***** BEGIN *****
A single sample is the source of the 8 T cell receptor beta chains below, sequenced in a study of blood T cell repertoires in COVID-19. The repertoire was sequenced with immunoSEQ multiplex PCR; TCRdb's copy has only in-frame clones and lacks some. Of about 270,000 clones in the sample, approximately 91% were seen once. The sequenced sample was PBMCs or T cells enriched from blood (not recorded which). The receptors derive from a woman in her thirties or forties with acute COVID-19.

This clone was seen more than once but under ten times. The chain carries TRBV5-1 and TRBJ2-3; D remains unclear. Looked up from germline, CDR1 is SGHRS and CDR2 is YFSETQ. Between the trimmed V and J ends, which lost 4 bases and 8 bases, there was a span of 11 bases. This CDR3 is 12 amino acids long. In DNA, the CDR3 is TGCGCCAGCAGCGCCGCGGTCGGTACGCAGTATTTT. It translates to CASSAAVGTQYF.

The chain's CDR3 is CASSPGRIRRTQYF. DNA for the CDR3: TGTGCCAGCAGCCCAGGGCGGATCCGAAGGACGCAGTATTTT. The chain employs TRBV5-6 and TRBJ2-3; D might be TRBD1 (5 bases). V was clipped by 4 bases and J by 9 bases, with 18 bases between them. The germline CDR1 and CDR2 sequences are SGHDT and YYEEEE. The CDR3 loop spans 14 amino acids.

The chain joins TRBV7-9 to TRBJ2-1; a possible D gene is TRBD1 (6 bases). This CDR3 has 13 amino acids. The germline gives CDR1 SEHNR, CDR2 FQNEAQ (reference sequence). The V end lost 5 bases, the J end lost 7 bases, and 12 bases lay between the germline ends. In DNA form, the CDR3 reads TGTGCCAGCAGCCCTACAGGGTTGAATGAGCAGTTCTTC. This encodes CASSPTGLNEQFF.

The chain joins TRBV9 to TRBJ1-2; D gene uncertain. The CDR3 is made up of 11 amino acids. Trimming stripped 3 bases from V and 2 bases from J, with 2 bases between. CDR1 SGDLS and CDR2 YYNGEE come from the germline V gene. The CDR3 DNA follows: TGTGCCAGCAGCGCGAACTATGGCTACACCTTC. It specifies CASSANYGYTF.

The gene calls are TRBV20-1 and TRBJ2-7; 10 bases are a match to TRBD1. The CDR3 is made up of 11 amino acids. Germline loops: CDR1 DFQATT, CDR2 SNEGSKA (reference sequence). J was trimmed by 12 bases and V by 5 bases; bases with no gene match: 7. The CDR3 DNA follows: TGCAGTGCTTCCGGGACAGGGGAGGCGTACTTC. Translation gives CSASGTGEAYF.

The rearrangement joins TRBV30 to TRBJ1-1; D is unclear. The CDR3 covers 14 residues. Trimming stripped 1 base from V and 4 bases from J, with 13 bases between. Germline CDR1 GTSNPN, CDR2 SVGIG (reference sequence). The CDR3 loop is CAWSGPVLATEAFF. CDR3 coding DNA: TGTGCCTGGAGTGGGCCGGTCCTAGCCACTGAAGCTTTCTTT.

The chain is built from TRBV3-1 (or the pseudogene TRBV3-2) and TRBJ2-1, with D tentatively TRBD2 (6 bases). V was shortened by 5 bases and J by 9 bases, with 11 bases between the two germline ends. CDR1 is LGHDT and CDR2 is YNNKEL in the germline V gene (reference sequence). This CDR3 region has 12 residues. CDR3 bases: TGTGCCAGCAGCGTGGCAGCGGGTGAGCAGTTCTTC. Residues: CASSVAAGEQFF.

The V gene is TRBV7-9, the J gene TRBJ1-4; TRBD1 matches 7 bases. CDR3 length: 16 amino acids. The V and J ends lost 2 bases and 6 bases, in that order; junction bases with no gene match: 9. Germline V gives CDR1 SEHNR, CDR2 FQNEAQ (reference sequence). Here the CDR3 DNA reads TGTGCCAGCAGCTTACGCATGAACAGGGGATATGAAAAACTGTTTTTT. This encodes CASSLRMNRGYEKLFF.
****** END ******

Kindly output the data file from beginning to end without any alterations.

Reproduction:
A single sample is the source of the 8 T cell receptor beta chains below, sequenced in a study of blood T cell repertoires in COVID-19. The repertoire was sequenced with immunoSEQ multiplex PCR; TCRdb's copy has only in-frame clones and lacks some. Of about 270,000 clones in the sample, approximately 91% were seen once. The sequenced sample was PBMCs or T cells enriched from blood (not recorded which). The receptors derive from a woman in her thirties or forties with acute COVID-19.

This clone was seen more than once but under ten times. The chain carries TRBV5-1 and TRBJ2-3; D remains unclear. Looked up from germline, CDR1 is SGHRS and CDR2 is YFSETQ. Between the trimmed V and J ends, which lost 4 bases and 8 bases, there was a span of 11 bases. This CDR3 is 12 amino acids long. In DNA, the CDR3 is TGCGCCAGCAGCGCCGCGGTCGGTACGCAGTATTTT. It translates to CASSAAVGTQYF.

The chain's CDR3 is CASSPGRIRRTQYF. DNA for the CDR3: TGTGCCAGCAGCCCAGGGCGGATCCGAAGGACGCAGTATTTT. The chain employs TRBV5-6 and TRBJ2-3; D might be TRBD1 (5 bases). V was clipped by 4 bases and J by 9 bases, with 18 bases between them. The germline CDR1 and CDR2 sequences are SGHDT and YYEEEE. The CDR3 loop spans 14 amino acids.

The chain joins TRBV7-9 to TRBJ2-1; a possible D gene is TRBD1 (6 bases). This CDR3 has 13 amino acids. The germline gives CDR1 SEHNR, CDR2 FQNEAQ (reference sequence). The V end lost 5 bases, the J end lost 7 bases, and 12 bases lay between the germline ends. In DNA form, the CDR3 reads TGTGCCAGCAGCCCTACAGGGTTGAATGAGCAGTTCTTC. This encodes CASSPTGLNEQFF.

The chain joins TRBV9 to TRBJ1-2; D gene uncertain. The CDR3 is made up of 11 amino acids. Trimming stripped 3 bases from V and 2 bases from J, with 2 bases between. CDR1 SGDLS and CDR2 YYNGEE come from the germline V gene. The CDR3 DNA follows: TGTGCCAGCAGCGCGAACTATGGCTACACCTTC. It specifies CASSANYGYTF.

The gene calls are TRBV20-1 and TRBJ2-7; 10 bases are a match to TRBD1. The CDR3 is made up of 11 amino acids. Germline loops: CDR1 DFQATT, CDR2 SNEGSKA (reference sequence). J was trimmed by 12 bases and V by 5 bases; bases with no gene match: 7. The CDR3 DNA follows: TGCAGTGCTTCCGGGACAGGGGAGGCGTACTTC. Translation gives CSASGTGEAYF.

The rearrangement joins TRBV30 to TRBJ1-1; D is unclear. The CDR3 covers 14 residues. Trimming stripped 1 base from V and 4 bases from J, with 13 bases between. Germline CDR1 GTSNPN, CDR2 SVGIG (reference sequence). The CDR3 loop is CAWSGPVLATEAFF. CDR3 coding DNA: TGTGCCTGGAGTGGGCCGGTCCTAGCCACTGAAGCTTTCTTT.

The chain is built from TRBV3-1 (or the pseudogene TRBV3-2) and TRBJ2-1, with D tentatively TRBD2 (6 bases). V was shortened by 5 bases and J by 9 bases, with 11 bases between the two germline ends. CDR1 is LGHDT and CDR2 is YNNKEL in the germline V gene (reference sequence). This CDR3 region has 12 residues. CDR3 bases: TGTGCCAGCAGCGTGGCAGCGGGTGAGCAGTTCTTC. Residues: CASSVAAGEQFF.

The V gene is TRBV7-9, the J gene TRBJ1-4; TRBD1 matches 7 bases. CDR3 length: 16 amino acids. The V and J ends lost 2 bases and 6 bases, in that order; junction bases with no gene match: 9. Germline V gives CDR1 SEHNR, CDR2 FQNEAQ (reference sequence). Here the CDR3 DNA reads TGTGCCAGCAGCTTACGCATGAACAGGGGATATGAAAAACTGTTTTTT. This encodes CASSLRMNRGYEKLFF.